Phnom Penh is facing a shortage of public buses as passenger numbers grow to an estimated 30,000 a day, with about 50 older vehicles sitting broken down in the service’s parking lot.
The head of the city’s bus authority and several drivers told VOD that dozens of the service’s first-generation buses — gifted second-hand from South Korea — have become too dangerous and expensive to repair.
“People complain that they wait so long and there are no shelters, and I always reply that we don’t have enough buses,” said Men Sophal, a public bus driver.
The broken-down buses are simply left at the bus service’s parking lot, Sophal said.
Another driver, Long Pov, said the service was proving increasingly popular, but the old buses were becoming a bottleneck.
“There’s no lack of people, but a lack of buses because 50 to 60 buses are broken without being repaired due to a financial problem,” Pov said.
Ean Sokhim, director of the Phnom Penh Autonomous Bus Transportation Authority, would not respond to the claim of a “financial problem,” but said the old buses had become too expensive to fix.
“Those buses are too old. We can’t afford to fix them anymore. It wastes our money too much,” Sokhim said, estimating the number of broken-down buses at 50.
He added that the old buses could have also become dangerous for passengers.
“Those buses use [natural] gas, and if we can’t fix them with the right technique, it will cause a danger to our people,” he said.
Sokhim said the authority would request 100 more buses from China to develop the city’s public transport.
At the city bus authority’s headquarters in Chroy Changvar district, near the Win-Win Monument inaugurated late last year, rows of Hyundai buses could be seen, still looking neatly painted but no longer in service, according to workers on the lot.
The breakdowns have come amid what a City Hall spokesman said was encouraging growth for Phnom Penh’s public transport.
Meth Measpheakdey said he considered the public bus system a success, growing from three lines and 50 buses in 2014 to 13 lines and 230 buses now.
About 30,000 people now ride the buses a day, he said.
The service carried about 8,000 passengers a day in 2017, VOA reported.
The newer buses have been gifts from Japan and China.
“Our service is very developed because there are more buses and lines, drivers with licenses, people can pay by cash, bank card or Wing card, and now we have a [smartphone] application that shows people where the buses are,” Measpheakdey said.
City Hall would continue to add more buses and hoped that passenger numbers would rise in order to reduce traffic and save money for residents, he added.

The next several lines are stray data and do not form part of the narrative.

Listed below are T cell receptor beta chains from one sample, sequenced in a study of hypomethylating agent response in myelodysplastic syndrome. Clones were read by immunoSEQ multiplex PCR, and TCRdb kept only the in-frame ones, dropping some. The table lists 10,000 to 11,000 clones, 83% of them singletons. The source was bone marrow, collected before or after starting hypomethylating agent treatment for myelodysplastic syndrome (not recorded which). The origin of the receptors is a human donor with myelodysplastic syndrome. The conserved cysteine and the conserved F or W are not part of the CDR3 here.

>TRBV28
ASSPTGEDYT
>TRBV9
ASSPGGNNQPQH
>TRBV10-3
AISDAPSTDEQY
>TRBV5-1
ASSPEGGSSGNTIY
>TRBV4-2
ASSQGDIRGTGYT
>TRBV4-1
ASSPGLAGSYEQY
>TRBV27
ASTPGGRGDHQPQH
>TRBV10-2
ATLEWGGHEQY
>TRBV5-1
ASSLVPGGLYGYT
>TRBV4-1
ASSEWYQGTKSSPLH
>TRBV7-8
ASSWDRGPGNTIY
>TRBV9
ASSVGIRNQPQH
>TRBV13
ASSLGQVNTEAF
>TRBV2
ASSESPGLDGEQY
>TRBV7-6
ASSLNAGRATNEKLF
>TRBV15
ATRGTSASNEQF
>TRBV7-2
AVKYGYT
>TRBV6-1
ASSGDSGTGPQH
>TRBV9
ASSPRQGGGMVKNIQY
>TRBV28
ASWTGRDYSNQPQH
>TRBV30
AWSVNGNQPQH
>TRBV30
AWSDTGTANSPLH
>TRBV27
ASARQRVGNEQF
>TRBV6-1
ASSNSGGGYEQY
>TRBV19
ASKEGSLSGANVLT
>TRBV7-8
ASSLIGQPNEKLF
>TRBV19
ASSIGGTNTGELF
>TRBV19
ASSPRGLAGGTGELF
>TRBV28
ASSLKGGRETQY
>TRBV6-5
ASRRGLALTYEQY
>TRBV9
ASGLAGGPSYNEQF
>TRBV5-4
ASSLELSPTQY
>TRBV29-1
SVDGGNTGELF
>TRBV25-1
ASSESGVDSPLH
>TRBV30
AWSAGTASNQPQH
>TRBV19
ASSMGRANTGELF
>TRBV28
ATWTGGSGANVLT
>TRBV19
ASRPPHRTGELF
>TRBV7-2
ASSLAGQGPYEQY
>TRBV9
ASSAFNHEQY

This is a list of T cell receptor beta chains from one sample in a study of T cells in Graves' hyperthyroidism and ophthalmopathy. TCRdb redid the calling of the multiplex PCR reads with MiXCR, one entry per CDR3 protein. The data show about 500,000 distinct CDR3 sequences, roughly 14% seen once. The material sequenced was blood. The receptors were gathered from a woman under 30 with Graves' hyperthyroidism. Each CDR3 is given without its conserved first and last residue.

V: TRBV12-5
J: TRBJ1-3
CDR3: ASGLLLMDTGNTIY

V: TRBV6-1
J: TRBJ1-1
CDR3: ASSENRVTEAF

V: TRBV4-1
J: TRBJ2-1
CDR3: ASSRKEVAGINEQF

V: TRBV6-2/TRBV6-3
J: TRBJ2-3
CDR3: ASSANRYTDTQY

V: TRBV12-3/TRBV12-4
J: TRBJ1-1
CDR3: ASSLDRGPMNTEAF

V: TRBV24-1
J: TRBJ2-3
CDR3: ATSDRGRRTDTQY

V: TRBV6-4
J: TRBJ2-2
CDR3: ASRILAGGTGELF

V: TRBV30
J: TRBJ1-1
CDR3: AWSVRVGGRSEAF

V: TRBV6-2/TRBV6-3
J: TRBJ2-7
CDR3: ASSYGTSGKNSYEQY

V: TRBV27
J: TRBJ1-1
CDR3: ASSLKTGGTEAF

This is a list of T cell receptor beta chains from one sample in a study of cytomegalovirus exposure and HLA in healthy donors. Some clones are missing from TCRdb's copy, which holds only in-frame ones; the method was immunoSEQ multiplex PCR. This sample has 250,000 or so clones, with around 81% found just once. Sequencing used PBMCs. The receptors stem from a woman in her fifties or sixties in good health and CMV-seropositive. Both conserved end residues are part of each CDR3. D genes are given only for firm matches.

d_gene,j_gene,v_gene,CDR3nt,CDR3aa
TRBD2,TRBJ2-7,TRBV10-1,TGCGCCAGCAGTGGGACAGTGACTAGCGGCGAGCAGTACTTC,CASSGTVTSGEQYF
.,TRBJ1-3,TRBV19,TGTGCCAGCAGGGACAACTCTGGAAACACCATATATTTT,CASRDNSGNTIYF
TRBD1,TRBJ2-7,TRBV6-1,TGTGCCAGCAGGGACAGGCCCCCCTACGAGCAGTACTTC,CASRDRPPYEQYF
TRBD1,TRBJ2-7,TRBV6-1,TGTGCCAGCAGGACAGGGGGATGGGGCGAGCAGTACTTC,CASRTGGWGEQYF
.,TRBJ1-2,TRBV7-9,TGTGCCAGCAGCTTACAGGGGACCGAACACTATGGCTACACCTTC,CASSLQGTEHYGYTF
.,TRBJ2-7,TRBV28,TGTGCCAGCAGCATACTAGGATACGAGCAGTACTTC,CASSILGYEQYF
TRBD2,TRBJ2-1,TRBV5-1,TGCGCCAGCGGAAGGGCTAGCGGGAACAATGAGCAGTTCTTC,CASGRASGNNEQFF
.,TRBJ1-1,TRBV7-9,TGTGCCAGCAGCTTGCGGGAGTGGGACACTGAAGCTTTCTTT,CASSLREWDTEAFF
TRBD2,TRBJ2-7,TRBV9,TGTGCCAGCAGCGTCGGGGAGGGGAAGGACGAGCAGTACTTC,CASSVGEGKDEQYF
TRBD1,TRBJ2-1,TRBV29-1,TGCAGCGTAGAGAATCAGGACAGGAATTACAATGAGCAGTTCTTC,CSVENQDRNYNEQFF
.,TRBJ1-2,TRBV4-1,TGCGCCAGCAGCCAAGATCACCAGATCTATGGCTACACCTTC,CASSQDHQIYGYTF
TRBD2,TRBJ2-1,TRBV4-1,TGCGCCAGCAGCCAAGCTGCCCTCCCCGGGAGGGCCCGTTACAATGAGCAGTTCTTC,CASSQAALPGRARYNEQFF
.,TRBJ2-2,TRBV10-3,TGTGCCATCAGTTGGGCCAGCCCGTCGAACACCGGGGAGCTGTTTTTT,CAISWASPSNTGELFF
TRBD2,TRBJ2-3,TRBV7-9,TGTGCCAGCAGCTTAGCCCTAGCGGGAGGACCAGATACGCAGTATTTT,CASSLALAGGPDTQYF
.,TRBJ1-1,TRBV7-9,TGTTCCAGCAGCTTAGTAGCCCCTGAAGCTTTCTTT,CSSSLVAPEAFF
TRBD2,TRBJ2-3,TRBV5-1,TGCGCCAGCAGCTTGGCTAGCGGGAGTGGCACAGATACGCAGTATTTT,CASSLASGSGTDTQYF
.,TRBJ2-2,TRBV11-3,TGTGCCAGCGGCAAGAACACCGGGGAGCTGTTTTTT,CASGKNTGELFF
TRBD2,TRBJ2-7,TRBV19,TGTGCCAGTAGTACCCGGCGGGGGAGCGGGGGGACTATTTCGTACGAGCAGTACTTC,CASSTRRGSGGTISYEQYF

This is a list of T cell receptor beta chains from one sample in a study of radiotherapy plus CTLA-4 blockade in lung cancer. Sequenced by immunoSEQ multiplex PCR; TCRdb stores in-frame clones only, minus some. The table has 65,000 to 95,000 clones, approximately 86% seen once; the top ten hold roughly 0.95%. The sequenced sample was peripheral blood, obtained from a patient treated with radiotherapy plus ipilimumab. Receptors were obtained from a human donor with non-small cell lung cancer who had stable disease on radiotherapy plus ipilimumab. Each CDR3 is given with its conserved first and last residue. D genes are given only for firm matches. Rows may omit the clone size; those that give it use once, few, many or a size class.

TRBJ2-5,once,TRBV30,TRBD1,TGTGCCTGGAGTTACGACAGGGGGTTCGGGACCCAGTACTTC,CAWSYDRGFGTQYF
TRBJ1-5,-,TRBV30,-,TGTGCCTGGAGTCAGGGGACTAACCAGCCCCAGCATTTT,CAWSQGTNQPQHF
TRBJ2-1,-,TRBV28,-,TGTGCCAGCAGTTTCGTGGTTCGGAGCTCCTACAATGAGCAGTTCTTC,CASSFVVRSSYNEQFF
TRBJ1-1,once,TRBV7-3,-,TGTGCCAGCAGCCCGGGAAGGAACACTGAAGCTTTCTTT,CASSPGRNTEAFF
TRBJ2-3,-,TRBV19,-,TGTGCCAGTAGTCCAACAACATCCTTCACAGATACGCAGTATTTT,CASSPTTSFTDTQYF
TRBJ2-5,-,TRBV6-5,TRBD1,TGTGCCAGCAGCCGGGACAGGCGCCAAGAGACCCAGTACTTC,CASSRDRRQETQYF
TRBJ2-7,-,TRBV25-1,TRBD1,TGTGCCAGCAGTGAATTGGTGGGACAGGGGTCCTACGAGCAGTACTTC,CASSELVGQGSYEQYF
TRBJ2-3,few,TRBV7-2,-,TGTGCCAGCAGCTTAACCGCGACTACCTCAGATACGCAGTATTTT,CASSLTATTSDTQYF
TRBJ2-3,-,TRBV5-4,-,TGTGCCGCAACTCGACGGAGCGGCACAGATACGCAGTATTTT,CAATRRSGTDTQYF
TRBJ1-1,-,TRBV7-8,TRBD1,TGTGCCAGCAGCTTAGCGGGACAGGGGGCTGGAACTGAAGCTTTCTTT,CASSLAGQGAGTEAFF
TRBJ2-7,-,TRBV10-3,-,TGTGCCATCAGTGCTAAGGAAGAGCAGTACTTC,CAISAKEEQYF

“One bus has 40 seats, meaning that we remove 40 private vehicles from the road [for every full bus], so we are trying to have more,” Measpheakdey said.
The price for a ride is 1,500 riel (about $0.38), while elderly or disabled people, children, students, monks, garment workers and sports professionals can ride for free.
Passengers said they appreciated the service, but some said Phnom Penh’s congested traffic tested their patience.
University student Thy Sok Im said she was happy to ride for free, and dealt with traffic jams by simply leaving her house earlier.
“I think it’s good because it’s cooled, safe, and I don’t have to pay,” Sok Im said.
But Heng Yong, a recent graduate of Pannasastra University, said he couldn’t take the bus any more. He said he used to ride the bus every day, partly to do his part to reduce pollution and traffic congestion, but now that he was working as a salesman, he could not spend the time sitting in traffic.
“The number of vehicles are increasing and causing traffic jams, so I have to drive my own motorbike to complete my work tasks,” Yong said.
The city also has a water taxi service that began operations in April last year run by the Ministry of Public Works and Transport from Russei Keo district to Takhmao City in Kandal province.
Chor Trong, deputy director of taxi boat operations at the ministry’s transport department, said water taxi use had grown from about 30 passengers a day when the service launched to 100 now, with few complaints.
“Maybe not many people knew about our service at first, but now the number of people who use our service has increased a lot,” Trong said. “The taxi boat might need to develop more to reduce traffic jams in the city.”
Chhorn Sopheap is part of the Newsroom Cambodia training program at CCIM.